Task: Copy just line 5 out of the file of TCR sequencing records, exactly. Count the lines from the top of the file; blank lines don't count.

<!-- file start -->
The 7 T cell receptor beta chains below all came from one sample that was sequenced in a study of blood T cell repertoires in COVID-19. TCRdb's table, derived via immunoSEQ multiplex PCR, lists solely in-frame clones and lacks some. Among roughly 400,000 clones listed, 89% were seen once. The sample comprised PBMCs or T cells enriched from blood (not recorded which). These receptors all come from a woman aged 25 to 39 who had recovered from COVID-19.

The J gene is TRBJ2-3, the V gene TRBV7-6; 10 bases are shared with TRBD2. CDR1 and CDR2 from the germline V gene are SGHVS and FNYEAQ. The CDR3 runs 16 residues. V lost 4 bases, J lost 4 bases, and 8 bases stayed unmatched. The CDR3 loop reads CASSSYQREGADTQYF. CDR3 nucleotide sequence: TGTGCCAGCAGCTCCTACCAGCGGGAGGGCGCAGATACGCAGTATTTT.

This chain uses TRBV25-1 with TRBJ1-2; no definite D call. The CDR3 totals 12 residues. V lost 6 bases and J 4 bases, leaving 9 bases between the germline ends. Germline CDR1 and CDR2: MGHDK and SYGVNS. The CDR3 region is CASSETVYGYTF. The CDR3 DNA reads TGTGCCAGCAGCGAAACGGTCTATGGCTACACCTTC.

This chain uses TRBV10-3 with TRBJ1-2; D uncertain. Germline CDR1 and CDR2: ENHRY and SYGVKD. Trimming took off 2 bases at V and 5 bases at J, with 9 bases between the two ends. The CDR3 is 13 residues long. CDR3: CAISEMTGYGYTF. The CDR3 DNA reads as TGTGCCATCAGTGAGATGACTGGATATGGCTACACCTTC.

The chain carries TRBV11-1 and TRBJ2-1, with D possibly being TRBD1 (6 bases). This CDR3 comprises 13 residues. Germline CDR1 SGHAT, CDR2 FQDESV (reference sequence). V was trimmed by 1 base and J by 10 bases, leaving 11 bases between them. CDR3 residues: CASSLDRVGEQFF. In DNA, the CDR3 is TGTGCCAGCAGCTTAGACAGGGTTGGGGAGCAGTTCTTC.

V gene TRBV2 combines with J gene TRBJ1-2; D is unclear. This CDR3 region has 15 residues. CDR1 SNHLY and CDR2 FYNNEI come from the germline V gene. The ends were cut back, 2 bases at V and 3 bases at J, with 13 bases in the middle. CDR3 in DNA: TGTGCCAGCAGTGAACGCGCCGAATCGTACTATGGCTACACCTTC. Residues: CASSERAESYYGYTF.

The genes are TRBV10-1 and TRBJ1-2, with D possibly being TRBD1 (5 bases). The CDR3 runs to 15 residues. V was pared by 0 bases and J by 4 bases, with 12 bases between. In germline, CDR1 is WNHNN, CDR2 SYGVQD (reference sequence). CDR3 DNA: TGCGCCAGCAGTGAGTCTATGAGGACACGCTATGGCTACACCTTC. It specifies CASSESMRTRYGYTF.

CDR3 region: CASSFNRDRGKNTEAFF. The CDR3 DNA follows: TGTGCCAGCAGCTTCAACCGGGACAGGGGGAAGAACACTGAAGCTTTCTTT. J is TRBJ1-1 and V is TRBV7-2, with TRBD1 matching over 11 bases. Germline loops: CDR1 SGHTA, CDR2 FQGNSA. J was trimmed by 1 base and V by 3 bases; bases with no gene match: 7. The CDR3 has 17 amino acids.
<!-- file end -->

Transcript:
The chain carries TRBV11-1 and TRBJ2-1, with D possibly being TRBD1 (6 bases). This CDR3 comprises 13 residues. Germline CDR1 SGHAT, CDR2 FQDESV (reference sequence). V was trimmed by 1 base and J by 10 bases, leaving 11 bases between them. CDR3 residues: CASSLDRVGEQFF. In DNA, the CDR3 is TGTGCCAGCAGCTTAGACAGGGTTGGGGAGCAGTTCTTC.